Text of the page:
8. Children need to find their voice in the home and to practice being assertive in order to have the confidence to do this in school and in the play ground. Role play with your child, expect and encourage them to have a voice in the home.
  9. Do not blame, judge or criticise a child for being bullied. Offer reassurance and support. Empower your child to come up with ways to deal with the bullying. Try not to take over. Empowerment will increase self esteem and help your child see that they have the power to make change happen.
  10. Help your child to have positive friendships in school; many children need their parents to help them to make their friendships blossom. Practical ways to help are to organise play dates and be friendly with other parents to help your child find where they fit.

This week’s ’10 Ways to’ is adapted by One Family’s Director of Children and Parenting Services, Geraldine Kelly, from our Family Communications training programme.

You can find out about this programme and the other parenting programmes we run here.

For support and advice on any of these topics, call askonefamily on lo-call 1890 66 22 12 or email


Parenting | Explore Family Routines

plannerA new year has arrived and with it, an ideal opportunity to explore family routines. Following consistency in routines supports parenting and increases your child’s sense of well-being and security. It is as a good time as ever to continue to consider your family’s routines and any changes you would like to make.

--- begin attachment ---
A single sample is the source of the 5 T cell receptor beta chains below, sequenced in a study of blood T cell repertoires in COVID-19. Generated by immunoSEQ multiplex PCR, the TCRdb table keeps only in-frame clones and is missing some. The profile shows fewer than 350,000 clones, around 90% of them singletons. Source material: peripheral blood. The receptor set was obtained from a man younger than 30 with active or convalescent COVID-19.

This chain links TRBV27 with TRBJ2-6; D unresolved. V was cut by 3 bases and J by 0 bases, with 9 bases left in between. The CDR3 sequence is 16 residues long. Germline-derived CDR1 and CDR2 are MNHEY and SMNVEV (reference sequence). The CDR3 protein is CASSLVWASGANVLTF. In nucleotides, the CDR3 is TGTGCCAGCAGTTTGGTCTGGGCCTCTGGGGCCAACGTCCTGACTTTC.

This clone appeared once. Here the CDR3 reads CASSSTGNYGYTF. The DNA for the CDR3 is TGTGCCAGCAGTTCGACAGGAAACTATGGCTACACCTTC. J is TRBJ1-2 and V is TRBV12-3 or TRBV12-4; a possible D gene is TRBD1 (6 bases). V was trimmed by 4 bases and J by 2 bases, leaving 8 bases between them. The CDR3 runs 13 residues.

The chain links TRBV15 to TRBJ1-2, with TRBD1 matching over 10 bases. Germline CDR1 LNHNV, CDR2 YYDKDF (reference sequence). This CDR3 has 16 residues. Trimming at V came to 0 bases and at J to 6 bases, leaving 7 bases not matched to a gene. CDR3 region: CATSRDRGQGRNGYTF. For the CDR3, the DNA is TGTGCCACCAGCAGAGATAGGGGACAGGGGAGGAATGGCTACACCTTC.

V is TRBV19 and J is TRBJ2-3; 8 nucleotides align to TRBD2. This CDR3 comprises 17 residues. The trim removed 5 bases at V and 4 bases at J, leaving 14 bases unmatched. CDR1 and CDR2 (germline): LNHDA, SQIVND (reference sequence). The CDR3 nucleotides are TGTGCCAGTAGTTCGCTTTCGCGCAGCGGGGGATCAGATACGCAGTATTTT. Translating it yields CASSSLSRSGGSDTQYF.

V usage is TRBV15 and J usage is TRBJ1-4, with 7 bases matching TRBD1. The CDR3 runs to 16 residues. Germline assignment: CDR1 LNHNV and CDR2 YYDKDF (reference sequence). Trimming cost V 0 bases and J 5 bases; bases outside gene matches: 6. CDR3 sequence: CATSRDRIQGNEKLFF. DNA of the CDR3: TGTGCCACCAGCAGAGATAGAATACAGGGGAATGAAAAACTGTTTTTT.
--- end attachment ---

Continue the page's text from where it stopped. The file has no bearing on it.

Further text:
The following are our ’10 way’ parenting tips on how to approach reviewing the routines you have in place and looking at new ways to incorporate routines as your child grows:

  1. Think about how and why routines are useful.  Maintaining clear routines in the home supports children’s well being in many ways. Children like to know what to expect in the form of activities and behaviours. Routine helps us as parents too, and can increase harmony in the home, reduce stress and increase productivity and a sense of achievement and connection.
  2. Children usually have a very clear routine from birth around feeding, sleeping and nappy time. Sometimes as our children grow we rigidly continue with routines in these areas but often times we don’t. Think about what routines you currently follow.
  3. Explore any parts of the day when you have a good routine in place that works for all, for example, perhaps the getting to school schedule flows perfectly every morning. What does this do for you and your children? Do you find that things run smoother at these times and everyone gets on well?
  4. What happens at the times you don’t have a clear routine in place, for example, perhaps the homework routine? What impact does this have? Children and parents can get confused, frustrated or anxious when we don’t know what to expect which can lead to challenging behaviours.